A dipole subject to a homogenous electric field.A lot of molecules can be seen in a first approximation as two charges with a fixed separation. In this problem you will learn what happens if such a molecule is exposed to a constant electric field, especially, what kind of interesting movements one can observe. You will also be able to apply some of your knowledge of mechanics.

A processing molecule in an external electric field.

Problem Statement

We want to assume that both charges are equal (no net charge). Furthermore they shall be separated by a fixed distance \(R\) and have two not necessarily equal masses \(m_1\) and \(m_2\). Now there is a constant electrical field which may be parallel to the \(z\)-axis.

What happens to the molecule in the field? Describe its movement qualitatively!

You may want to proceed as follows:

  1. find the potential energy of the molecule in the electric field,
  2. determine conserved quantities using the Lagrange function and
  3. discuss the movement in terms of this conserved quantity.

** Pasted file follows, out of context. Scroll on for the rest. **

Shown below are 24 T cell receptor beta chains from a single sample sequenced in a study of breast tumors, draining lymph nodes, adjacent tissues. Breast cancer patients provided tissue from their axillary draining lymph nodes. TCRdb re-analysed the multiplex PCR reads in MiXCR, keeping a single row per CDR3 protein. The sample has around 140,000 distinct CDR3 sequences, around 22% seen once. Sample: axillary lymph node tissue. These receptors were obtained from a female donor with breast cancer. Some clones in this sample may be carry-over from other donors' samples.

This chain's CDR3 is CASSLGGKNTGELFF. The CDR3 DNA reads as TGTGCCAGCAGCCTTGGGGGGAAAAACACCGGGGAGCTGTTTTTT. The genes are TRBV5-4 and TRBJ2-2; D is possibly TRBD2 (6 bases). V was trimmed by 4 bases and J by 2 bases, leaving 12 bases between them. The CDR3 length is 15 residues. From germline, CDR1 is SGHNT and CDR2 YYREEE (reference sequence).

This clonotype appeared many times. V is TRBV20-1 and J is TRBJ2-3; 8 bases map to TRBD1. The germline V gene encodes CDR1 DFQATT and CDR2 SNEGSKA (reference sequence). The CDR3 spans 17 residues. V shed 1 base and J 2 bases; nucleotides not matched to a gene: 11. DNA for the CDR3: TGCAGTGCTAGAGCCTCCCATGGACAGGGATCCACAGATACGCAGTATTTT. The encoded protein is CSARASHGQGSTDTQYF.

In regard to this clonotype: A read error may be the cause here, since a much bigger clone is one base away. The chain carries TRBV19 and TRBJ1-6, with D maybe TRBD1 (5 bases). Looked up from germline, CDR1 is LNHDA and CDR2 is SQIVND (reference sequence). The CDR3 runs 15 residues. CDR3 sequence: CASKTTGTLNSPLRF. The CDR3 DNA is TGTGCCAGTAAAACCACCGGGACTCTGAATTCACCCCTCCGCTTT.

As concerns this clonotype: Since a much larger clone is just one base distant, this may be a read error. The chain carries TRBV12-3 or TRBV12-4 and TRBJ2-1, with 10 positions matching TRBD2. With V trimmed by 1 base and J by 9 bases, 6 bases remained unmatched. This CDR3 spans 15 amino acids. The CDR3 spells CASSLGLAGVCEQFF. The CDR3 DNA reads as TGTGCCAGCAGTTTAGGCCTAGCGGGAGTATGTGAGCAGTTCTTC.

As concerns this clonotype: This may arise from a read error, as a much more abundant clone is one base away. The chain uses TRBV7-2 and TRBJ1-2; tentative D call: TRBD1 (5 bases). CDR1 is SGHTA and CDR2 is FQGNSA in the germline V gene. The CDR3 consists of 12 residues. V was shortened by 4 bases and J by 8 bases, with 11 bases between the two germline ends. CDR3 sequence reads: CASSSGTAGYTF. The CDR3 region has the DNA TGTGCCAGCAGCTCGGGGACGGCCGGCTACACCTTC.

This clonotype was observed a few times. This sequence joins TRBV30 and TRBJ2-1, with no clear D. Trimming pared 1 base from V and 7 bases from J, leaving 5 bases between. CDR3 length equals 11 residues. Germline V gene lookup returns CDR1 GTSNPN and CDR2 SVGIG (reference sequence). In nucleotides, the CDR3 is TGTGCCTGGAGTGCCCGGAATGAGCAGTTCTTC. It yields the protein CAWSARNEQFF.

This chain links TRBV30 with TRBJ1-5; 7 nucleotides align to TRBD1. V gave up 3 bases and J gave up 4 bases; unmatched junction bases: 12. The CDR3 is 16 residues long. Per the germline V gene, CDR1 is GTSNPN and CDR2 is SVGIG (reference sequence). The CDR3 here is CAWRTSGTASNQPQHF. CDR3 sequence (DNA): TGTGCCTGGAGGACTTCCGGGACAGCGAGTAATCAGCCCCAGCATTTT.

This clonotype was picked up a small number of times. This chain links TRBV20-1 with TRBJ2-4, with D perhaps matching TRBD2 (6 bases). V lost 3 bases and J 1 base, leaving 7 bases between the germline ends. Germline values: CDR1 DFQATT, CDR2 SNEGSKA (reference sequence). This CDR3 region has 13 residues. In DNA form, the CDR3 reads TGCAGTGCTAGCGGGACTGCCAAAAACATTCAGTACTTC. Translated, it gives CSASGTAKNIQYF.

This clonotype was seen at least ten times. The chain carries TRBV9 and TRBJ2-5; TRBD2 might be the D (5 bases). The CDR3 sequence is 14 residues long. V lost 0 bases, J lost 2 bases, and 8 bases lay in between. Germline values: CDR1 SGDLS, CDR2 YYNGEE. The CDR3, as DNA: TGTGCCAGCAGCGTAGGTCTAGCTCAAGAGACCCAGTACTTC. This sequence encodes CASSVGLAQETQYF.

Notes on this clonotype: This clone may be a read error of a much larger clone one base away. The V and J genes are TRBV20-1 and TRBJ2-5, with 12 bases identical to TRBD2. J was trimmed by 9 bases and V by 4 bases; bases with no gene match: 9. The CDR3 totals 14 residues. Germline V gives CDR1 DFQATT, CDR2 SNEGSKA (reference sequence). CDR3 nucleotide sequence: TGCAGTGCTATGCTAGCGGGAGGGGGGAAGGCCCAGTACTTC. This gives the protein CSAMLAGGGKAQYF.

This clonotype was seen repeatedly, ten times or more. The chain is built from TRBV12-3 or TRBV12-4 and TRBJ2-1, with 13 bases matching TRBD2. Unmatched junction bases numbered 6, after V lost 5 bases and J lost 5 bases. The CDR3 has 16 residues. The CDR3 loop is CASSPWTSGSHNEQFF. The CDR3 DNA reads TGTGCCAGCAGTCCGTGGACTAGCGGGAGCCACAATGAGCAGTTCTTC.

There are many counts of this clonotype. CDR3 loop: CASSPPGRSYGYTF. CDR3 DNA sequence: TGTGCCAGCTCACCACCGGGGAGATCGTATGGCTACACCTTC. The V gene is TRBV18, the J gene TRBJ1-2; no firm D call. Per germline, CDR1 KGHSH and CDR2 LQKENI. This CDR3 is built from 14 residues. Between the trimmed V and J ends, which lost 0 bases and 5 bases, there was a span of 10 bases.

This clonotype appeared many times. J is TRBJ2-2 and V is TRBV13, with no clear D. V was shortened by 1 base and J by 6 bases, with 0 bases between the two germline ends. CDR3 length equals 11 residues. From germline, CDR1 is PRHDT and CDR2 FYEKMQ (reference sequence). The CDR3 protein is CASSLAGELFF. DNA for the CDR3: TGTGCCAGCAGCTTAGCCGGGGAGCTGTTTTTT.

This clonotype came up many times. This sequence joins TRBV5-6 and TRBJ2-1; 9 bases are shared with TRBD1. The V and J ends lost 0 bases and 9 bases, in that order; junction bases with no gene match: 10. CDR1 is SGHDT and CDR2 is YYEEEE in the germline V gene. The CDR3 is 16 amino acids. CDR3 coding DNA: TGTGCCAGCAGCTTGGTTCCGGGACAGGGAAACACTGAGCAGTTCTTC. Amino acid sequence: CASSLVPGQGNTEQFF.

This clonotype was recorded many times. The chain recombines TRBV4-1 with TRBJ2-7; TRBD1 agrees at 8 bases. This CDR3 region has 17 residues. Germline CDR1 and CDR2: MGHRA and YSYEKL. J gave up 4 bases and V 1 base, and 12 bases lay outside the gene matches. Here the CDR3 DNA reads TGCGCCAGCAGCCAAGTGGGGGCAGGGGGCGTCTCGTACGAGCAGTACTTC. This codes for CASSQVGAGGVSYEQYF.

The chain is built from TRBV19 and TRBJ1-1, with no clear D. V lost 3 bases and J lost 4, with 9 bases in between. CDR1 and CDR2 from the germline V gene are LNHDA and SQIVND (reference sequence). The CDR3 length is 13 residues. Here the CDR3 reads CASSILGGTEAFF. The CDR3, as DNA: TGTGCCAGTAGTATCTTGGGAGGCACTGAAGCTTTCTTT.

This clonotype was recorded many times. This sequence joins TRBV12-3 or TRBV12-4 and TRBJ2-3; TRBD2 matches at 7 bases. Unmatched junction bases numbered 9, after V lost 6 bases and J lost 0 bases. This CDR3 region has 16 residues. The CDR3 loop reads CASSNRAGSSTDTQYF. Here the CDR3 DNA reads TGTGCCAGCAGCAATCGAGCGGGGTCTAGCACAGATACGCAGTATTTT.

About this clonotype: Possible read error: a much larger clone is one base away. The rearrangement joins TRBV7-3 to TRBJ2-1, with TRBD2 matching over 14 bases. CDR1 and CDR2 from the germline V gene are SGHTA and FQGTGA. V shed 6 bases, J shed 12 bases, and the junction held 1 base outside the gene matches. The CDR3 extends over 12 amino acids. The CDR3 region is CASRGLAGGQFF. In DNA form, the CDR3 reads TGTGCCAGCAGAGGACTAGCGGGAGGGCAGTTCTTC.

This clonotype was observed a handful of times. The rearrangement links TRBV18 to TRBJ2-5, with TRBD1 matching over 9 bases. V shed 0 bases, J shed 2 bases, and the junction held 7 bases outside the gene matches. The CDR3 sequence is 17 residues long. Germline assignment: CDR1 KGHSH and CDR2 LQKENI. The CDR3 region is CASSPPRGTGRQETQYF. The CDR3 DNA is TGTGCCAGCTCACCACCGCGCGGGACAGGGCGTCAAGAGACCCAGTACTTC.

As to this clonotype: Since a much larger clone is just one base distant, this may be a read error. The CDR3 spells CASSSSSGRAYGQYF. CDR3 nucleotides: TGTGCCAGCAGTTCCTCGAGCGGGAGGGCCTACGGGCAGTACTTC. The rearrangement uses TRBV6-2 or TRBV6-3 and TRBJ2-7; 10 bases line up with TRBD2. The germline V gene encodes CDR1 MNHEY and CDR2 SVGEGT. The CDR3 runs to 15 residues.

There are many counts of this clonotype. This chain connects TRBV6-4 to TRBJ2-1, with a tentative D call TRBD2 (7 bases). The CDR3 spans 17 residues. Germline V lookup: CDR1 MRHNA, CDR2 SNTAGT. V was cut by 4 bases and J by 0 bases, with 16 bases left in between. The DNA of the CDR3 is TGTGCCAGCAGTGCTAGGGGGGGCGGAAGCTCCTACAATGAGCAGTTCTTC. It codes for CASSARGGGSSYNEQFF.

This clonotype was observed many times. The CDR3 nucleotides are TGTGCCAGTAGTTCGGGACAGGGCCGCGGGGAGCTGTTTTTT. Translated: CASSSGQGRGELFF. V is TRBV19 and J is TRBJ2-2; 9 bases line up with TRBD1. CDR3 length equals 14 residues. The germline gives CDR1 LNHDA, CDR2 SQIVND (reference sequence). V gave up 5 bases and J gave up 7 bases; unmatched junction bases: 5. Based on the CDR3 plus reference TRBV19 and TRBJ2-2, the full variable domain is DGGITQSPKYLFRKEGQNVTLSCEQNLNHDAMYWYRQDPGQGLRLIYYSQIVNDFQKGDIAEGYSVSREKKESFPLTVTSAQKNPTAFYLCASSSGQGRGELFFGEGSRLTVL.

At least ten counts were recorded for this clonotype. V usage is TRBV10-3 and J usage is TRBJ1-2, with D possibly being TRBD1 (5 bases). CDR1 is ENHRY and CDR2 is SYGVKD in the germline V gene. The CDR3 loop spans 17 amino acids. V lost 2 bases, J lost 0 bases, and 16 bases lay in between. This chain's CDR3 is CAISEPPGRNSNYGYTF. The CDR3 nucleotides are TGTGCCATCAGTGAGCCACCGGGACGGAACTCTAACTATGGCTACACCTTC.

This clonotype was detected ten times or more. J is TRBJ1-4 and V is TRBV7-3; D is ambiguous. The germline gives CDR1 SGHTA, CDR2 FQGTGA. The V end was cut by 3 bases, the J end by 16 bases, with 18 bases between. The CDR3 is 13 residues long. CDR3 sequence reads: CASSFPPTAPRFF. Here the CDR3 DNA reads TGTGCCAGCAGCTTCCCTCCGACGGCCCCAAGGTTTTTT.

Background: Symmetries and Conserved Quantities

The Lagrange function \(L\left(q_k,\dot{q}_k,t\right)\) is given in terms of generalized coordinates \(q_k\) and velocities \(\dot{q}_k\). Conserved quantities are related to symmetries of the Lagrange function. If for some \(l\)\[ \begin{eqnarray}\frac{\partial L\left(q_{k},\dot{q}_{k},t\right)}{\partial q_{l}}&=&0 \ , \mathrm{then}\quad p_l \equiv  \frac{\partial L\left(q_{k},\dot{q}_{k},t\right)}{\partial\dot{q}_{l}}\end{eqnarray}\]is a conserved quantity. Do you remember why, regarding the Euler-Lagrange equation?

Submit to FacebookSubmit to Google PlusSubmit to Twitter